Can You Hack It?
BroncoHack competitors must combine business, technology and social justice.
The weekend of April 16-17, Lucas Hall will be ground zero for the third annual BroncoHack hackathon, where as many as 200 students from a half-dozen area colleges and universities will “code it out” over 24 hours to win prizes ranging from $750 for third prize to $1,250 for first place.
Teams of students – some pre-set, some assembled on the spot – will be given the challenge to create a project from start to finish in 24 hours, which meets a series of criteria, some typical of a hackathon, some unique to Santa Clara and its focus on social justice.
As in all hackathons, winning projects must be business-wise and tech feasible -- judged on factors like whether they are innovative, functional, user-friendly, and address a real business market. But at Broncohack, winners must also help address an important social need. Last year’s winning project was a privacy app called PrivaSee, aimed at helping prevent kids from revealing sensitive and personally identifiable information from school networks.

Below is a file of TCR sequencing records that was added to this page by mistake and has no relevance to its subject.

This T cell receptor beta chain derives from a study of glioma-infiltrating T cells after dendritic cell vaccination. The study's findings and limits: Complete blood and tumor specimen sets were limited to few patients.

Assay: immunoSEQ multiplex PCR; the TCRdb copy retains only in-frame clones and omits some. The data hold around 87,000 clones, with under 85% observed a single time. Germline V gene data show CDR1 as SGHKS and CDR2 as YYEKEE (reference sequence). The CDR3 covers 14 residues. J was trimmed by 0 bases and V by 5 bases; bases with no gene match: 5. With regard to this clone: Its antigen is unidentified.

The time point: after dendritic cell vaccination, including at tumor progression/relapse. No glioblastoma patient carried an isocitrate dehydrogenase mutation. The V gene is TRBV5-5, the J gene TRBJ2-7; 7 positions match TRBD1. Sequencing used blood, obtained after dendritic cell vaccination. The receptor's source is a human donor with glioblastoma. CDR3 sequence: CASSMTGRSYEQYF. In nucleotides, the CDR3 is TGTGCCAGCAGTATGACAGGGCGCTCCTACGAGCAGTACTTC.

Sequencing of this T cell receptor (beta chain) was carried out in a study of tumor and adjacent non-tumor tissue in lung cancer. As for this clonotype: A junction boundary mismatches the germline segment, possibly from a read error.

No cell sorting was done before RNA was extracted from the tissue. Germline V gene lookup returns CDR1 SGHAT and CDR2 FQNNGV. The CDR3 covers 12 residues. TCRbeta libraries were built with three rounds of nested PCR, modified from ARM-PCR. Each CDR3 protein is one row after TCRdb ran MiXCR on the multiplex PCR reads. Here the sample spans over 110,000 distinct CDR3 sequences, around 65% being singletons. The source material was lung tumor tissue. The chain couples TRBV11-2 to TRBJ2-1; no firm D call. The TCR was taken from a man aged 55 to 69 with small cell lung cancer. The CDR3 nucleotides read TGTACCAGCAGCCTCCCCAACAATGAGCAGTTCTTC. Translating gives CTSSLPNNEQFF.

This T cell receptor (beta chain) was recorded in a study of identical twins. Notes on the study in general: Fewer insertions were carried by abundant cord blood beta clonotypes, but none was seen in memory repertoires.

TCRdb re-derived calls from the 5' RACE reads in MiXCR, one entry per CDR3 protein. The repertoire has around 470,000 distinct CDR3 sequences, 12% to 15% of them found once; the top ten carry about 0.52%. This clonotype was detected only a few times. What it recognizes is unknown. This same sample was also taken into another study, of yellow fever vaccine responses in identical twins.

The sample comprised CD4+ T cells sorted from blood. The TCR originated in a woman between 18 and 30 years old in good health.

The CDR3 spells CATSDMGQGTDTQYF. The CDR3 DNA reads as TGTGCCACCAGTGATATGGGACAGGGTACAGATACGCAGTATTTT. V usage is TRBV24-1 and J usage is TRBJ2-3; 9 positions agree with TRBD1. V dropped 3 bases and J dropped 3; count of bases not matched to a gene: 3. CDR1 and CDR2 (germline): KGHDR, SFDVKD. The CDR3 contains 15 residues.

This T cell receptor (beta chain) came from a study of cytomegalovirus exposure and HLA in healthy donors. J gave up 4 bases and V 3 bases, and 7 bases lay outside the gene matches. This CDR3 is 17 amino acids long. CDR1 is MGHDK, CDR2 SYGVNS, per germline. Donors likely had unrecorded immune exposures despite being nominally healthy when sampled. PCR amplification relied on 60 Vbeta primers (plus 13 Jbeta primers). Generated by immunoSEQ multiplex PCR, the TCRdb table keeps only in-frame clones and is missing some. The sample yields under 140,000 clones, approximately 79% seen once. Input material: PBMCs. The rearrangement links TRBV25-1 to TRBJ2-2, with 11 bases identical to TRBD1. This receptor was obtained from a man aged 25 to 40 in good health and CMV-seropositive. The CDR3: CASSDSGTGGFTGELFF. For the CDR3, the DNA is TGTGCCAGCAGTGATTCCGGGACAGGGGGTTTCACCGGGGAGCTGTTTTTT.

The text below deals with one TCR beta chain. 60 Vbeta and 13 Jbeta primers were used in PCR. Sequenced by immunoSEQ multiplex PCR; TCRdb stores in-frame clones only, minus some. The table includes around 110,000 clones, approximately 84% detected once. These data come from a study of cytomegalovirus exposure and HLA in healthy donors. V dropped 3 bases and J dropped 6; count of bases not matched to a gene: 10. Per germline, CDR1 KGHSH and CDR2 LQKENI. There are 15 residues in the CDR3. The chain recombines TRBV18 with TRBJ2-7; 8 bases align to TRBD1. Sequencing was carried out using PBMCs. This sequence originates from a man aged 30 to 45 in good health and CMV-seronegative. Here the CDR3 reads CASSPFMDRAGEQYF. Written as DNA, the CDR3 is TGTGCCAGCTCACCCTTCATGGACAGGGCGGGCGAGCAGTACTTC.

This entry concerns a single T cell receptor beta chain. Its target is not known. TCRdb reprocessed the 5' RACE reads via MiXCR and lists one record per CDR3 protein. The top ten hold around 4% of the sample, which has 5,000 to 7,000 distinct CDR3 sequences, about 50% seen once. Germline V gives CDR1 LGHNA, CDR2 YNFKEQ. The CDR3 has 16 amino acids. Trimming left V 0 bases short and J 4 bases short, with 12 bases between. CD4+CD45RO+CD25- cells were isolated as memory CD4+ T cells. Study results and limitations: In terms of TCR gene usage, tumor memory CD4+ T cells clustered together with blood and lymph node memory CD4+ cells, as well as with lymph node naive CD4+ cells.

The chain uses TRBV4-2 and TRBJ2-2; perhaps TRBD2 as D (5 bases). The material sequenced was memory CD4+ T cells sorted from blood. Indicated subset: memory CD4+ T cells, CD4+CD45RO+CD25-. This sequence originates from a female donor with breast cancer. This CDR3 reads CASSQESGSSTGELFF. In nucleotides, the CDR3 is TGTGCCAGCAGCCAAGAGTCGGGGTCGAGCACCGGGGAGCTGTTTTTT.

Judges will include Frank Harder, Vice President at Samsung Electronics in the Strategy and Innovation Center; Phil Mui, SVP of Engineering and Produce at Heartflow and member of the MS in Business Analytics board, and John Danner, co-founder and CEO of Zeal.
In between bleary-eyed coding sessions, students will also hear from a keynote speaker, Tim Tully, VP of Engineering at Yahoo, and board member for the MS in Business Analytics.
Event sponsors include the OMIS Student Network and Leavey School of Business, Markkula Center for Applied Ethics, Associated Student Government at SCU, and companies Oracle and neherent.
Even students who don’t win get more out of the event than just a turbo-load of Red Bull and a bad case of hackathon jet lag. Students say they get an adrenaline-fueled burst of energy and creativity, and a team experience that lifts everyone’s skills to a new level. As one of last year’s winners commented: “This event helped me realize that I am capable of much more than I expected.”
Apr 12, 2016
Students competing in the 2015 hackathon BroncoHack, which includes a social-justice component.